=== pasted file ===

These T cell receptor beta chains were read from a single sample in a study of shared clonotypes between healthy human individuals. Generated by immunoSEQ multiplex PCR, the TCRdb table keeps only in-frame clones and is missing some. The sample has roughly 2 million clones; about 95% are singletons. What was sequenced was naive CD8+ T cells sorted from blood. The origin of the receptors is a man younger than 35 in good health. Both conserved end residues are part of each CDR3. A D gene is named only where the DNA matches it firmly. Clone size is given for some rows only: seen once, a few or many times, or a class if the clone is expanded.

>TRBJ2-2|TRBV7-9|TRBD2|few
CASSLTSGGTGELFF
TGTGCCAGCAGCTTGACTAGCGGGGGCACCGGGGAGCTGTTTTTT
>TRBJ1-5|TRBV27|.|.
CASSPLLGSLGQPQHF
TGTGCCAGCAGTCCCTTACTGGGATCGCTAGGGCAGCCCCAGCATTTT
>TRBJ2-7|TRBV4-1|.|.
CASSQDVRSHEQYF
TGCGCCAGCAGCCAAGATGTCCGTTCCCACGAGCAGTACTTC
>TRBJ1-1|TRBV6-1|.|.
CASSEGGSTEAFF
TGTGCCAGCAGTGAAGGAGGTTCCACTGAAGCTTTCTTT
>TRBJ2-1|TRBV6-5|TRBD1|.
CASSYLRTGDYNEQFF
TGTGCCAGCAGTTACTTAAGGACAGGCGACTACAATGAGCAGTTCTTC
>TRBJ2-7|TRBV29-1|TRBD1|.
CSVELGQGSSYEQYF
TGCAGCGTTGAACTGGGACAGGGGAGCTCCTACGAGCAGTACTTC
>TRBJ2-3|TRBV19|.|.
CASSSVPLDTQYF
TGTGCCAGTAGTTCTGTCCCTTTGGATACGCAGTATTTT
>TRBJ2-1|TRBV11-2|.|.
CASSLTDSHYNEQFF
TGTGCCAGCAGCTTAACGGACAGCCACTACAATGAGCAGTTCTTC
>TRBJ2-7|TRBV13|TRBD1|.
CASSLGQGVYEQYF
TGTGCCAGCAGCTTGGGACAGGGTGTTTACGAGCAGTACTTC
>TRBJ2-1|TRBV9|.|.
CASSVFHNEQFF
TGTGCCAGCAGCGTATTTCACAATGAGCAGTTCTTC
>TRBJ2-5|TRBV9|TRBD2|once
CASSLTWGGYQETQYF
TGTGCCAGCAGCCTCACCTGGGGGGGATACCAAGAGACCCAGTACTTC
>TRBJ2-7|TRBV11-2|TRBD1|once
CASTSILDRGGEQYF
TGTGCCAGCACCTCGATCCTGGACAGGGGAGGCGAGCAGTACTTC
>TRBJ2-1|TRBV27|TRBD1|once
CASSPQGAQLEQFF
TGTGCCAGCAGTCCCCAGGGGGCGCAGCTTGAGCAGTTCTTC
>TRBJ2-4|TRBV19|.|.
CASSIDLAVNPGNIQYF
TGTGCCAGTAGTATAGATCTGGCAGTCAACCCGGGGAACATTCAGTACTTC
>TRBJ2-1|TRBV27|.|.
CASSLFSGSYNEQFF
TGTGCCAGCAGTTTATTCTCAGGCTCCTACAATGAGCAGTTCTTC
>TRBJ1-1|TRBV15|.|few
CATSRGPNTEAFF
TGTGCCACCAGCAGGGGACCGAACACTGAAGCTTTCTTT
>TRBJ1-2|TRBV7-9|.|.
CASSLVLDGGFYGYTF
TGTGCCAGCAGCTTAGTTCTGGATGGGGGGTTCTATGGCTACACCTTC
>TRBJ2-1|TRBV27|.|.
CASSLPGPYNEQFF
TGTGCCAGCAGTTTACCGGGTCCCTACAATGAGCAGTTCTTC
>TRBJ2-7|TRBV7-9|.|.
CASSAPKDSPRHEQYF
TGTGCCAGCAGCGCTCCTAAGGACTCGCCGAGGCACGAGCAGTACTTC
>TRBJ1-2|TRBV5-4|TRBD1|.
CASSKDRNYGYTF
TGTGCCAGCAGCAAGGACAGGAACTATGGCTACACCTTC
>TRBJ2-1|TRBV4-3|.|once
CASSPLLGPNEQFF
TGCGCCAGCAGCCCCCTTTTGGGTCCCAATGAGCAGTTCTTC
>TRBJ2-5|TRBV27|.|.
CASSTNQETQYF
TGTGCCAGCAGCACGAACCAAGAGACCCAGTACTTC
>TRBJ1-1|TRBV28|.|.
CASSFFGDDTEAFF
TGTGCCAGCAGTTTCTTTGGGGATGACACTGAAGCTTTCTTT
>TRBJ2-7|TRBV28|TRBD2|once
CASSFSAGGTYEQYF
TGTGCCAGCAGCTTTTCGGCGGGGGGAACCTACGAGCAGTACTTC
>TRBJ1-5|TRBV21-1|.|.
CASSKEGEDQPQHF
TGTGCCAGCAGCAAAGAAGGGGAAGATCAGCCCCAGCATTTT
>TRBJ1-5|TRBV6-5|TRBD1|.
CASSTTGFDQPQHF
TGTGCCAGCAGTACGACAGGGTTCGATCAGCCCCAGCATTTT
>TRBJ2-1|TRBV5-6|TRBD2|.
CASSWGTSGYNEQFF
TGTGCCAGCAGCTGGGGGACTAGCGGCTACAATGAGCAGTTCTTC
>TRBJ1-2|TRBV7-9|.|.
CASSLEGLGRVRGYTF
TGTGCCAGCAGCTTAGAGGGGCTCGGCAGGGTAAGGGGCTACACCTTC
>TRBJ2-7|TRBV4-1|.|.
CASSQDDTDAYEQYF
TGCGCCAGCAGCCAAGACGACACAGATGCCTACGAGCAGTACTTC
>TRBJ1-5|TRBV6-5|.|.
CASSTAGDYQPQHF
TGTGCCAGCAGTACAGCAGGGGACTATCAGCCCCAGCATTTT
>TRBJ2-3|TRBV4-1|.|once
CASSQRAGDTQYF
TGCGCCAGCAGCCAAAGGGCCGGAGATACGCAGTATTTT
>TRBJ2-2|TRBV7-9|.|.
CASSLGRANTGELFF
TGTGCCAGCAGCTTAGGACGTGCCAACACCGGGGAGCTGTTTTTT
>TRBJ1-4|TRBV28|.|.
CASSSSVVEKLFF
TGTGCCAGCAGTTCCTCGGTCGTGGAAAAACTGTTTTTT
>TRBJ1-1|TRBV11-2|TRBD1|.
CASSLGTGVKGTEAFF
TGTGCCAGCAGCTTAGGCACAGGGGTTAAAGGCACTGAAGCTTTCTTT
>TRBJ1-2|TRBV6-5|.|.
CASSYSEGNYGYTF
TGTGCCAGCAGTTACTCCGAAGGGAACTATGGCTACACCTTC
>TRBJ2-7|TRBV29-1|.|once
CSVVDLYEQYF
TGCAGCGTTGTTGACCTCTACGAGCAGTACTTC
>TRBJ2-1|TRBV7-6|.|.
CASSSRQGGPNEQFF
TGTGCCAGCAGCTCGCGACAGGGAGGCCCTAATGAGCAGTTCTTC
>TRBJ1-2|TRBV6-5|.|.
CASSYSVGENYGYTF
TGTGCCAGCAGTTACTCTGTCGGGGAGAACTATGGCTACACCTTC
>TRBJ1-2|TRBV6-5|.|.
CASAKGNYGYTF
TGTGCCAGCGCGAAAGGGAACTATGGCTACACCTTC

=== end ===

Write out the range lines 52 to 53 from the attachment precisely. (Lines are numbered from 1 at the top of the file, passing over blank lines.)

TGTGCCAGCAGCTTAGTTCTGGATGGGGGGTTCTATGGCTACACCTTC
>TRBJ2-1|TRBV27|.|.